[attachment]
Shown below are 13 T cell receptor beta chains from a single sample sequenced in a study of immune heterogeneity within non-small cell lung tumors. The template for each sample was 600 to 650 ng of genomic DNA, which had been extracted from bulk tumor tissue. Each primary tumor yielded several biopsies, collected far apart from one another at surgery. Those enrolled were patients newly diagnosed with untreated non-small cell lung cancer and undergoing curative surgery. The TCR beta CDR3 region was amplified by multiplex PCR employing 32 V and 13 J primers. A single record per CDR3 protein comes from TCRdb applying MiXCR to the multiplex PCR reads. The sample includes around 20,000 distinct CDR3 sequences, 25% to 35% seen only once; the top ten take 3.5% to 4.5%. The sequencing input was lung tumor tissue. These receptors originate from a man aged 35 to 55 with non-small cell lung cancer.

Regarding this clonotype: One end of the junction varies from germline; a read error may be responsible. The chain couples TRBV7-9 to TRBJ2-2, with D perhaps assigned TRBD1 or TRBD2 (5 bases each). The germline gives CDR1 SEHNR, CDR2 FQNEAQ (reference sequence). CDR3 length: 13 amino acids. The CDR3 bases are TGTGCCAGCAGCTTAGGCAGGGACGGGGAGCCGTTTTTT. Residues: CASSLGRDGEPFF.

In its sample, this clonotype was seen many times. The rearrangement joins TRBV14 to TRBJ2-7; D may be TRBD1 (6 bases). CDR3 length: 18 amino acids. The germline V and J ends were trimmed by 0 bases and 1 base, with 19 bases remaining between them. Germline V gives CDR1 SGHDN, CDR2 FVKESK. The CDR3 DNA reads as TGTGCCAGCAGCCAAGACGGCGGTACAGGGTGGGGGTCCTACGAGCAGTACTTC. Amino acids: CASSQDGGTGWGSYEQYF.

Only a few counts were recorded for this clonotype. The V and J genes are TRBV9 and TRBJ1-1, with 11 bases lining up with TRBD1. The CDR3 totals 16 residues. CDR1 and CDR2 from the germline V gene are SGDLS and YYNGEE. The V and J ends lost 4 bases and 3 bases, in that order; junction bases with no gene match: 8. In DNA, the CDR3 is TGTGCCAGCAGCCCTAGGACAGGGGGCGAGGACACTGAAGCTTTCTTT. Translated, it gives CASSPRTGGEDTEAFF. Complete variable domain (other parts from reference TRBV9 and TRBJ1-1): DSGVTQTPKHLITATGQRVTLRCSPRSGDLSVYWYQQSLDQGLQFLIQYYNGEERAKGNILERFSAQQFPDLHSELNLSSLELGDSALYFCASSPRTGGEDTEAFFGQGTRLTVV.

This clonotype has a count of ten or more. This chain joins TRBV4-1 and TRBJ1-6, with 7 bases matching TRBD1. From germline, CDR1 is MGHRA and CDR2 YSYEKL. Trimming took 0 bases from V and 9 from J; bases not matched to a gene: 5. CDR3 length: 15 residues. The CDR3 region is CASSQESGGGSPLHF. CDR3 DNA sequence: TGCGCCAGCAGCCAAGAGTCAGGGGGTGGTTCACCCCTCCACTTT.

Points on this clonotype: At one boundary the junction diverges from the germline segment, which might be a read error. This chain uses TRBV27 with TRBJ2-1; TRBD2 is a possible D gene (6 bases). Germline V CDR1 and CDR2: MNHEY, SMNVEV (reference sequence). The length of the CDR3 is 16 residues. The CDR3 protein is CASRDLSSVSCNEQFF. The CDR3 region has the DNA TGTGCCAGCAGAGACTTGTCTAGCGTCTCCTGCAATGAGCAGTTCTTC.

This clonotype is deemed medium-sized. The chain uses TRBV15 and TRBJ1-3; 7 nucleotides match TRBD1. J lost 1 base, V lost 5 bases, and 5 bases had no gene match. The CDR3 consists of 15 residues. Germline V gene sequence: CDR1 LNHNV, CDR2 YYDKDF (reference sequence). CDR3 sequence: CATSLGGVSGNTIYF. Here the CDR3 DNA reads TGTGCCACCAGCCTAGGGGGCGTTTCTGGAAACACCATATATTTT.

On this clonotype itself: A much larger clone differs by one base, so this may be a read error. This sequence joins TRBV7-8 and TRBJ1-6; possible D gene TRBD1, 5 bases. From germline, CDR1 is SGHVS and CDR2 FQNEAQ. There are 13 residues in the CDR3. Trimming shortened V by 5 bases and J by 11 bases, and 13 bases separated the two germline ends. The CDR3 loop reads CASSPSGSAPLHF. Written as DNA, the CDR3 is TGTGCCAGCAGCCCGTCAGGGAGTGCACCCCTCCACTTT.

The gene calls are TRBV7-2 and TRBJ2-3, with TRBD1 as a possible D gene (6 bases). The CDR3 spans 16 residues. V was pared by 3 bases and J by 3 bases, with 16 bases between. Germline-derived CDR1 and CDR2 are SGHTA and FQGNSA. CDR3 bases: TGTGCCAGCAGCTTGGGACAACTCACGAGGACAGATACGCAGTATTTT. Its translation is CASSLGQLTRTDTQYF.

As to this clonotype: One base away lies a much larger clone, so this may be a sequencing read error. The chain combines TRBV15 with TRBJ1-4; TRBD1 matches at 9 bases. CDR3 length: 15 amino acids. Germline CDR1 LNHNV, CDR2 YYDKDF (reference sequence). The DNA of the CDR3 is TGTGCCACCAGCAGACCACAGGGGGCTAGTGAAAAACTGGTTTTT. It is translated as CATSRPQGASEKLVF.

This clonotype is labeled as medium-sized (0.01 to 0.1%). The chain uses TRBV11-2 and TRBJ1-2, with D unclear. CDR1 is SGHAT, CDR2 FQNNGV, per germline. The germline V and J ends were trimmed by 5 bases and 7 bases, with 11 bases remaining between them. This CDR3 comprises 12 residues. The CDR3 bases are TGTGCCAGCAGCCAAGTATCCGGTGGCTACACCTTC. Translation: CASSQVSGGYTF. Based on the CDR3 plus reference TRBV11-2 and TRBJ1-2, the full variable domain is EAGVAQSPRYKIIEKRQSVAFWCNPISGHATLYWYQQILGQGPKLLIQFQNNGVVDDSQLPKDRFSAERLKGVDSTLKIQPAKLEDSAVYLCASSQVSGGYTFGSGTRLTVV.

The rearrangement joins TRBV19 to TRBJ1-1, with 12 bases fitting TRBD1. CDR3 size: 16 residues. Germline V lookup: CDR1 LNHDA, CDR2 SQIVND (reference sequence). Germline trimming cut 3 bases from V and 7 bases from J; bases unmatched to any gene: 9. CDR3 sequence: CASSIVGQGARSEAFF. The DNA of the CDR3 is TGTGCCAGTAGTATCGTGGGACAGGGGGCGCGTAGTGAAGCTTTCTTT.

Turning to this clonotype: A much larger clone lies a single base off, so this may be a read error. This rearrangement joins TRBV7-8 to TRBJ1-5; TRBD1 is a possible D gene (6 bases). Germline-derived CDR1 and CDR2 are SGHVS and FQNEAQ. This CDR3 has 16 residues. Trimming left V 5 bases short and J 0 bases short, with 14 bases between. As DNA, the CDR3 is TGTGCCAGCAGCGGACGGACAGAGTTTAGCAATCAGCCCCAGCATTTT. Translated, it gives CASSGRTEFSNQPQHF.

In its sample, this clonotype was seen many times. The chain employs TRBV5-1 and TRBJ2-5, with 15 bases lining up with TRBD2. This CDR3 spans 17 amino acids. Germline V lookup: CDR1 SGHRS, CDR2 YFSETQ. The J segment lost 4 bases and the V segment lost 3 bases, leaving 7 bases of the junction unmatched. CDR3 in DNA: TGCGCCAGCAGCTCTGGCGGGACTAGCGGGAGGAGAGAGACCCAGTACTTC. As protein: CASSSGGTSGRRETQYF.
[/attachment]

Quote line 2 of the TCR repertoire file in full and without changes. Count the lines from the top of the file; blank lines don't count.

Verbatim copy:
Regarding this clonotype: One end of the junction varies from germline; a read error may be responsible. The chain couples TRBV7-9 to TRBJ2-2, with D perhaps assigned TRBD1 or TRBD2 (5 bases each). The germline gives CDR1 SEHNR, CDR2 FQNEAQ (reference sequence). CDR3 length: 13 amino acids. The CDR3 bases are TGTGCCAGCAGCTTAGGCAGGGACGGGGAGCCGTTTTTT. Residues: CASSLGRDGEPFF.